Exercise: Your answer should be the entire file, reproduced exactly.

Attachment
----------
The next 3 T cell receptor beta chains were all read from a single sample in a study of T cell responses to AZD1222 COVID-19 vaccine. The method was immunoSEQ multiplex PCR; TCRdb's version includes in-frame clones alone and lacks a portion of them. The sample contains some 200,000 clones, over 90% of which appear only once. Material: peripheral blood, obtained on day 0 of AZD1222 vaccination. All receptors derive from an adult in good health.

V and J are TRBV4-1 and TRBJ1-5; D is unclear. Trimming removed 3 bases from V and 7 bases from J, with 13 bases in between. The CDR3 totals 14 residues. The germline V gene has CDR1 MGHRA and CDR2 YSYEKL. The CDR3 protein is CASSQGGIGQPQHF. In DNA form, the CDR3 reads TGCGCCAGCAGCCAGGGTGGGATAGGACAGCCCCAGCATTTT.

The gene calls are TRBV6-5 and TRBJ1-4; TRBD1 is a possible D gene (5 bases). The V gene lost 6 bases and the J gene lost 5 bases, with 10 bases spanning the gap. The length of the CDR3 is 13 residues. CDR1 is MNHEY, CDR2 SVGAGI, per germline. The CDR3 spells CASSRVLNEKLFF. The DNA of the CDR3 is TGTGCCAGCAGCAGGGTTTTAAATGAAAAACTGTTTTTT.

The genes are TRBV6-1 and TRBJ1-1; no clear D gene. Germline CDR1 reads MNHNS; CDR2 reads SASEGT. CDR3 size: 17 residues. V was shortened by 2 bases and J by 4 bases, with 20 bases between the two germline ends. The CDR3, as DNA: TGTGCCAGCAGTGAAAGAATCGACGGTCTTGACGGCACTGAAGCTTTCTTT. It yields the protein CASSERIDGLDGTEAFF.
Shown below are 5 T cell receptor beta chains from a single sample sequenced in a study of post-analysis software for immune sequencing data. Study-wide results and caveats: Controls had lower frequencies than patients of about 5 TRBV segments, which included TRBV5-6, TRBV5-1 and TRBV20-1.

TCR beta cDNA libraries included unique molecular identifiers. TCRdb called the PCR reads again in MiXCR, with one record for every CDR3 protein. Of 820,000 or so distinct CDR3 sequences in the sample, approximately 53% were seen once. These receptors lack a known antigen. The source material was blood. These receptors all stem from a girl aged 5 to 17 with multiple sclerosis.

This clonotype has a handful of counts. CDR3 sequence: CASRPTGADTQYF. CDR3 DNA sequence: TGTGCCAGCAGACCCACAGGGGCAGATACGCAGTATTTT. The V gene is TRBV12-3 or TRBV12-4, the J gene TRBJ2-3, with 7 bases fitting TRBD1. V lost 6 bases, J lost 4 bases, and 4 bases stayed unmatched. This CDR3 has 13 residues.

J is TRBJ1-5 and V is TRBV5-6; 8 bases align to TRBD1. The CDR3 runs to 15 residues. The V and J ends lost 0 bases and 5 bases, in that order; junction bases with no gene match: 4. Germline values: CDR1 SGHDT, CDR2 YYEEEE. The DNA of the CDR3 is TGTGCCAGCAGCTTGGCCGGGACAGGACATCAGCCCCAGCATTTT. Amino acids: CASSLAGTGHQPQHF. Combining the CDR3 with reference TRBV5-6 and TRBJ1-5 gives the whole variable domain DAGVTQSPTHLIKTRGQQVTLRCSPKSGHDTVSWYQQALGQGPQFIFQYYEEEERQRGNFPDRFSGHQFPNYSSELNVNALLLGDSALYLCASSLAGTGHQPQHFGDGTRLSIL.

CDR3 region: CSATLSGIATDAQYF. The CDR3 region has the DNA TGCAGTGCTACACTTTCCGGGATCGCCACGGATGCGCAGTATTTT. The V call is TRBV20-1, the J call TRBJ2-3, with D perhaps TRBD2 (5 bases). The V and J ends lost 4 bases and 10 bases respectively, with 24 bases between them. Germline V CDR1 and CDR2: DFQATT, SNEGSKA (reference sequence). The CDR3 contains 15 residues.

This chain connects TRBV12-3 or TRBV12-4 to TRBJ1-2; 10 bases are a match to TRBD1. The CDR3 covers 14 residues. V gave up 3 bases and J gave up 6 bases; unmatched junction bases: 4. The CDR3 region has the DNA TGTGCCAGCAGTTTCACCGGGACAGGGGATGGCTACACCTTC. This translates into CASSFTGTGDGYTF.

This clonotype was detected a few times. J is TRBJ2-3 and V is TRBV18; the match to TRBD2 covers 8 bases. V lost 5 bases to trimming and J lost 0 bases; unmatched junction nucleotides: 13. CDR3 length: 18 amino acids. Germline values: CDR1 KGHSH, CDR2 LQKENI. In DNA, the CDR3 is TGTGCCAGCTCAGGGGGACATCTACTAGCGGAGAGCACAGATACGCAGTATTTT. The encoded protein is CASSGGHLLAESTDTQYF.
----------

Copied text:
The next 3 T cell receptor beta chains were all read from a single sample in a study of T cell responses to AZD1222 COVID-19 vaccine. The method was immunoSEQ multiplex PCR; TCRdb's version includes in-frame clones alone and lacks a portion of them. The sample contains some 200,000 clones, over 90% of which appear only once. Material: peripheral blood, obtained on day 0 of AZD1222 vaccination. All receptors derive from an adult in good health.

V and J are TRBV4-1 and TRBJ1-5; D is unclear. Trimming removed 3 bases from V and 7 bases from J, with 13 bases in between. The CDR3 totals 14 residues. The germline V gene has CDR1 MGHRA and CDR2 YSYEKL. The CDR3 protein is CASSQGGIGQPQHF. In DNA form, the CDR3 reads TGCGCCAGCAGCCAGGGTGGGATAGGACAGCCCCAGCATTTT.

The gene calls are TRBV6-5 and TRBJ1-4; TRBD1 is a possible D gene (5 bases). The V gene lost 6 bases and the J gene lost 5 bases, with 10 bases spanning the gap. The length of the CDR3 is 13 residues. CDR1 is MNHEY, CDR2 SVGAGI, per germline. The CDR3 spells CASSRVLNEKLFF. The DNA of the CDR3 is TGTGCCAGCAGCAGGGTTTTAAATGAAAAACTGTTTTTT.

The genes are TRBV6-1 and TRBJ1-1; no clear D gene. Germline CDR1 reads MNHNS; CDR2 reads SASEGT. CDR3 size: 17 residues. V was shortened by 2 bases and J by 4 bases, with 20 bases between the two germline ends. The CDR3, as DNA: TGTGCCAGCAGTGAAAGAATCGACGGTCTTGACGGCACTGAAGCTTTCTTT. It yields the protein CASSERIDGLDGTEAFF.
Shown below are 5 T cell receptor beta chains from a single sample sequenced in a study of post-analysis software for immune sequencing data. Study-wide results and caveats: Controls had lower frequencies than patients of about 5 TRBV segments, which included TRBV5-6, TRBV5-1 and TRBV20-1.

TCR beta cDNA libraries included unique molecular identifiers. TCRdb called the PCR reads again in MiXCR, with one record for every CDR3 protein. Of 820,000 or so distinct CDR3 sequences in the sample, approximately 53% were seen once. These receptors lack a known antigen. The source material was blood. These receptors all stem from a girl aged 5 to 17 with multiple sclerosis.

This clonotype has a handful of counts. CDR3 sequence: CASRPTGADTQYF. CDR3 DNA sequence: TGTGCCAGCAGACCCACAGGGGCAGATACGCAGTATTTT. The V gene is TRBV12-3 or TRBV12-4, the J gene TRBJ2-3, with 7 bases fitting TRBD1. V lost 6 bases, J lost 4 bases, and 4 bases stayed unmatched. This CDR3 has 13 residues.

J is TRBJ1-5 and V is TRBV5-6; 8 bases align to TRBD1. The CDR3 runs to 15 residues. The V and J ends lost 0 bases and 5 bases, in that order; junction bases with no gene match: 4. Germline values: CDR1 SGHDT, CDR2 YYEEEE. The DNA of the CDR3 is TGTGCCAGCAGCTTGGCCGGGACAGGACATCAGCCCCAGCATTTT. Amino acids: CASSLAGTGHQPQHF. Combining the CDR3 with reference TRBV5-6 and TRBJ1-5 gives the whole variable domain DAGVTQSPTHLIKTRGQQVTLRCSPKSGHDTVSWYQQALGQGPQFIFQYYEEEERQRGNFPDRFSGHQFPNYSSELNVNALLLGDSALYLCASSLAGTGHQPQHFGDGTRLSIL.

CDR3 region: CSATLSGIATDAQYF. The CDR3 region has the DNA TGCAGTGCTACACTTTCCGGGATCGCCACGGATGCGCAGTATTTT. The V call is TRBV20-1, the J call TRBJ2-3, with D perhaps TRBD2 (5 bases). The V and J ends lost 4 bases and 10 bases respectively, with 24 bases between them. Germline V CDR1 and CDR2: DFQATT, SNEGSKA (reference sequence). The CDR3 contains 15 residues.

This chain connects TRBV12-3 or TRBV12-4 to TRBJ1-2; 10 bases are a match to TRBD1. The CDR3 covers 14 residues. V gave up 3 bases and J gave up 6 bases; unmatched junction bases: 4. The CDR3 region has the DNA TGTGCCAGCAGTTTCACCGGGACAGGGGATGGCTACACCTTC. This translates into CASSFTGTGDGYTF.

This clonotype was detected a few times. J is TRBJ2-3 and V is TRBV18; the match to TRBD2 covers 8 bases. V lost 5 bases to trimming and J lost 0 bases; unmatched junction nucleotides: 13. CDR3 length: 18 amino acids. Germline values: CDR1 KGHSH, CDR2 LQKENI. In DNA, the CDR3 is TGTGCCAGCTCAGGGGGACATCTACTAGCGGAGAGCACAGATACGCAGTATTTT. The encoded protein is CASSGGHLLAESTDTQYF.